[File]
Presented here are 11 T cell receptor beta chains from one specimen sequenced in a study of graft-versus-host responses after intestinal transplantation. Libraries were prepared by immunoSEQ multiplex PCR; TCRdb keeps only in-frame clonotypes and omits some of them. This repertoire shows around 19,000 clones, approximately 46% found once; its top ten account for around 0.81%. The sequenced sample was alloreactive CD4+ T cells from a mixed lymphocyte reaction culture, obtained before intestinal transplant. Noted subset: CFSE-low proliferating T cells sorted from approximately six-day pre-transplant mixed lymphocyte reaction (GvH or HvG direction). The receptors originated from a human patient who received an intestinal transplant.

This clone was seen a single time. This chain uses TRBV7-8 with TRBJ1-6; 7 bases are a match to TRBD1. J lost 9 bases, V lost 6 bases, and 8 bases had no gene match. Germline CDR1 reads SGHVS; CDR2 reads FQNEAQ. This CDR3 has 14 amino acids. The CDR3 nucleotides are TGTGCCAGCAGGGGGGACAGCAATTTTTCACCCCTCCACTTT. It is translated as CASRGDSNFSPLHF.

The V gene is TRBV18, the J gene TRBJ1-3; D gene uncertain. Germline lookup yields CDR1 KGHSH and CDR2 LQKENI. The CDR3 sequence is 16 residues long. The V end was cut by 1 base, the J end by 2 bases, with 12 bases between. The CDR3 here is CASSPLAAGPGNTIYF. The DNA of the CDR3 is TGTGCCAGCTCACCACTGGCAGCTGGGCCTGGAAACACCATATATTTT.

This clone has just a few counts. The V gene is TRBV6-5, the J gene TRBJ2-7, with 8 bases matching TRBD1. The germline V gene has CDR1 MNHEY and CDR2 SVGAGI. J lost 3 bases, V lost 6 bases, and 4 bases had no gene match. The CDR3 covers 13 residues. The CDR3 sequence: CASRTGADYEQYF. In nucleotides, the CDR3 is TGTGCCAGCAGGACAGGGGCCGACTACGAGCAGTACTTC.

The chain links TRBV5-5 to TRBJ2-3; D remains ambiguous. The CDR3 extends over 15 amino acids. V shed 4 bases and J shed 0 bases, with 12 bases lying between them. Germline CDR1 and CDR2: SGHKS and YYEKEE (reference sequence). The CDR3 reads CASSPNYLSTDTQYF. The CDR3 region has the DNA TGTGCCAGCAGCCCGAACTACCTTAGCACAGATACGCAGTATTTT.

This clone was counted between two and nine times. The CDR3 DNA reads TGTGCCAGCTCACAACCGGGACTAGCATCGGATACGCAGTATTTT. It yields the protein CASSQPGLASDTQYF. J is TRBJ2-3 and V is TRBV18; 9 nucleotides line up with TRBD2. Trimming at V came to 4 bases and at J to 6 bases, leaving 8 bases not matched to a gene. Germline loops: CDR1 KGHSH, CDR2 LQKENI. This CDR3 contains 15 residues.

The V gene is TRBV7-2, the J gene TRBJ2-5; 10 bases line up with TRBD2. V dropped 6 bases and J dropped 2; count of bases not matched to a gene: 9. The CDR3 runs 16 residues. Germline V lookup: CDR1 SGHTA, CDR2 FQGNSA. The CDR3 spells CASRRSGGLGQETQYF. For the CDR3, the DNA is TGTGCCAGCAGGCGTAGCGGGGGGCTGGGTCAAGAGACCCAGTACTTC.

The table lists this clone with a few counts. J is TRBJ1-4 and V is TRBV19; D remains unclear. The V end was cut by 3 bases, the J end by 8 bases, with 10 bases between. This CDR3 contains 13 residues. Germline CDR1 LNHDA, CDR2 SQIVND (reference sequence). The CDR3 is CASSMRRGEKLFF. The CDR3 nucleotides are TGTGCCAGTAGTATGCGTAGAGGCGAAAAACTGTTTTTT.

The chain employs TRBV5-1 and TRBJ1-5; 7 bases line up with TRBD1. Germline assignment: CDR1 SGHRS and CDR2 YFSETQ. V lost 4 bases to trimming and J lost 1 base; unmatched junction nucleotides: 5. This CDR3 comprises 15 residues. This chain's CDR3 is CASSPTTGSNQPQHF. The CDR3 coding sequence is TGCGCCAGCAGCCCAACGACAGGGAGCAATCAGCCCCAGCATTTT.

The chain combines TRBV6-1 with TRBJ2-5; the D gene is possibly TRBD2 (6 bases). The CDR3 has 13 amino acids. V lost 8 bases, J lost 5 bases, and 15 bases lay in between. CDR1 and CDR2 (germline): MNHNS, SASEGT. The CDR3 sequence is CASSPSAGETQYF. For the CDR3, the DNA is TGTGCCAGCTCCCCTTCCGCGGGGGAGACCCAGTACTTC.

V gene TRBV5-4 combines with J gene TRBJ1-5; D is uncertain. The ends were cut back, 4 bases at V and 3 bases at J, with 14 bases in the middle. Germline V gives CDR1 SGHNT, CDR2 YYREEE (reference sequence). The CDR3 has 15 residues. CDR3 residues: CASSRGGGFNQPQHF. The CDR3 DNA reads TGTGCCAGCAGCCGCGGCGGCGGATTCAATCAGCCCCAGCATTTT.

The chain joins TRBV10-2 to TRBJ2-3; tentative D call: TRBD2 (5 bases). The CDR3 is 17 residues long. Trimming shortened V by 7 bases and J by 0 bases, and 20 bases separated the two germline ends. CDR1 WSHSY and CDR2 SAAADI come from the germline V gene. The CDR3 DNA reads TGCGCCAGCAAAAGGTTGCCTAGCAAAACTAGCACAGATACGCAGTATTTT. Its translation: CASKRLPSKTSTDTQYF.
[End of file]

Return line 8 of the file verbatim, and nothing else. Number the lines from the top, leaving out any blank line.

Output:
The table lists this clone with a few counts. J is TRBJ1-4 and V is TRBV19; D remains unclear. The V end was cut by 3 bases, the J end by 8 bases, with 10 bases between. This CDR3 contains 13 residues. Germline CDR1 LNHDA, CDR2 SQIVND (reference sequence). The CDR3 is CASSMRRGEKLFF. The CDR3 nucleotides are TGTGCCAGTAGTATGCGTAGAGGCGAAAAACTGTTTTTT.